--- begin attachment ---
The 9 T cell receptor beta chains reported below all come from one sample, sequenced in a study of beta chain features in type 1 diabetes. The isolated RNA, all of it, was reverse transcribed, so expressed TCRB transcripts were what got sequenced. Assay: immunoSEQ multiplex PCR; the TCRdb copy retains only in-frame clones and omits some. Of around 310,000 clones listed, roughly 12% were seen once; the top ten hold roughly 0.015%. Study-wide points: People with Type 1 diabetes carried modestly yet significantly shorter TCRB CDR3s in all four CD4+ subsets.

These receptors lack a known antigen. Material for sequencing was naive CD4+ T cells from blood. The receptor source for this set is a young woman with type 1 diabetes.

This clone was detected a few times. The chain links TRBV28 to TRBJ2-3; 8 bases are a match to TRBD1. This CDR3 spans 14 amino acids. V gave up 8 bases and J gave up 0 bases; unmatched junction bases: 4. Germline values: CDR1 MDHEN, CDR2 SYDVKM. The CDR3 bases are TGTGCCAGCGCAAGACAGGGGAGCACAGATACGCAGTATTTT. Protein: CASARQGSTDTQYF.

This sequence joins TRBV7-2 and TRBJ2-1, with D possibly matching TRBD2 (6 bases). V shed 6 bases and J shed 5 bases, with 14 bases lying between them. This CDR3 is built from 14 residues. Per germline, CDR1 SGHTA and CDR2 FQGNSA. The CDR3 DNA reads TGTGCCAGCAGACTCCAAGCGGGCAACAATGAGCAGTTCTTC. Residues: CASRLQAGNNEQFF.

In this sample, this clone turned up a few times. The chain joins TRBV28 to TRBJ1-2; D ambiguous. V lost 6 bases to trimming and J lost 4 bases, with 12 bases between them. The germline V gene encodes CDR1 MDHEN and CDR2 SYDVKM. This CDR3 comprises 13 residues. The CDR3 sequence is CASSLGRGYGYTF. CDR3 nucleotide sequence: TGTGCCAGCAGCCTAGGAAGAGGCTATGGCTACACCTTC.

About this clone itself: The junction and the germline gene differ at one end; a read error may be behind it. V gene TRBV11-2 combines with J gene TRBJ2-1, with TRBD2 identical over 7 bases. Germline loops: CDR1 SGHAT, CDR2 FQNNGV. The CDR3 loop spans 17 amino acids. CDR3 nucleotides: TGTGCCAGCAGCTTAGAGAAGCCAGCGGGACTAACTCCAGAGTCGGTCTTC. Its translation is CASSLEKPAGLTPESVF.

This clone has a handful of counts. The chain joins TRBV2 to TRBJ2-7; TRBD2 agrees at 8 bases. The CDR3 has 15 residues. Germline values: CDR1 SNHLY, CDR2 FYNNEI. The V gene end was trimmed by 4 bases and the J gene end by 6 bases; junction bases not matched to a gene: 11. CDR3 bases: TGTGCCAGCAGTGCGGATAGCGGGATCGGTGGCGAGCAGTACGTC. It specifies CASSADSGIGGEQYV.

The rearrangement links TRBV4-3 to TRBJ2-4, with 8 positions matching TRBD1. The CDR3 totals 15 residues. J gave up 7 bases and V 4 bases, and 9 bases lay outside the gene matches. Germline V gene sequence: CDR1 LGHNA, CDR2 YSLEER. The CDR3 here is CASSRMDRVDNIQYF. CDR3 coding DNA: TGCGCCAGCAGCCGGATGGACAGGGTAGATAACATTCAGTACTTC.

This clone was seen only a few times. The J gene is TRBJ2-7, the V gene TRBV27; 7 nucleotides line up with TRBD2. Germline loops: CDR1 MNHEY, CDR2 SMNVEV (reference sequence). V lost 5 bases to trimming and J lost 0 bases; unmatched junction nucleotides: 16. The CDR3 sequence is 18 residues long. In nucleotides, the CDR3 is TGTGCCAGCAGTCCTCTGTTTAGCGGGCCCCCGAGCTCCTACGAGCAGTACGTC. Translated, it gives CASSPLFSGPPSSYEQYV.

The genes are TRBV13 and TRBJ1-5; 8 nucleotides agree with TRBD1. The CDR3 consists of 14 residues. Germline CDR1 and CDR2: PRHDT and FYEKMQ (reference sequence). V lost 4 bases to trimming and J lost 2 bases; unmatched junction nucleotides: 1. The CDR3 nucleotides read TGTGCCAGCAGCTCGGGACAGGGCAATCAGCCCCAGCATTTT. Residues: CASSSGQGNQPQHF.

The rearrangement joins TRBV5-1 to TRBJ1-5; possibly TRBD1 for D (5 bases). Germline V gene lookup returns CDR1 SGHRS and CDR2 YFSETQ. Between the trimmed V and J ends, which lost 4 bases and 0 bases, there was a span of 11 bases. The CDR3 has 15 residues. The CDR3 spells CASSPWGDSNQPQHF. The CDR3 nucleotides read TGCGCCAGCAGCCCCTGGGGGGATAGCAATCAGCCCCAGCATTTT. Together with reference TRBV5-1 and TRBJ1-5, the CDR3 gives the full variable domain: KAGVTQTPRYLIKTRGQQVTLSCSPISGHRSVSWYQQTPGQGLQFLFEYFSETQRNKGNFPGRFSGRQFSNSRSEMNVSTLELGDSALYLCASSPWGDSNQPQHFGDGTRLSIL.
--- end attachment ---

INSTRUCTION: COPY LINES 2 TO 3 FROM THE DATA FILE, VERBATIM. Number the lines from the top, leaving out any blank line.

These receptors lack a known antigen. Material for sequencing was naive CD4+ T cells from blood. The receptor source for this set is a young woman with type 1 diabetes.

This clone was detected a few times. The chain links TRBV28 to TRBJ2-3; 8 bases are a match to TRBD1. This CDR3 spans 14 amino acids. V gave up 8 bases and J gave up 0 bases; unmatched junction bases: 4. Germline values: CDR1 MDHEN, CDR2 SYDVKM. The CDR3 bases are TGTGCCAGCGCAAGACAGGGGAGCACAGATACGCAGTATTTT. Protein: CASARQGSTDTQYF.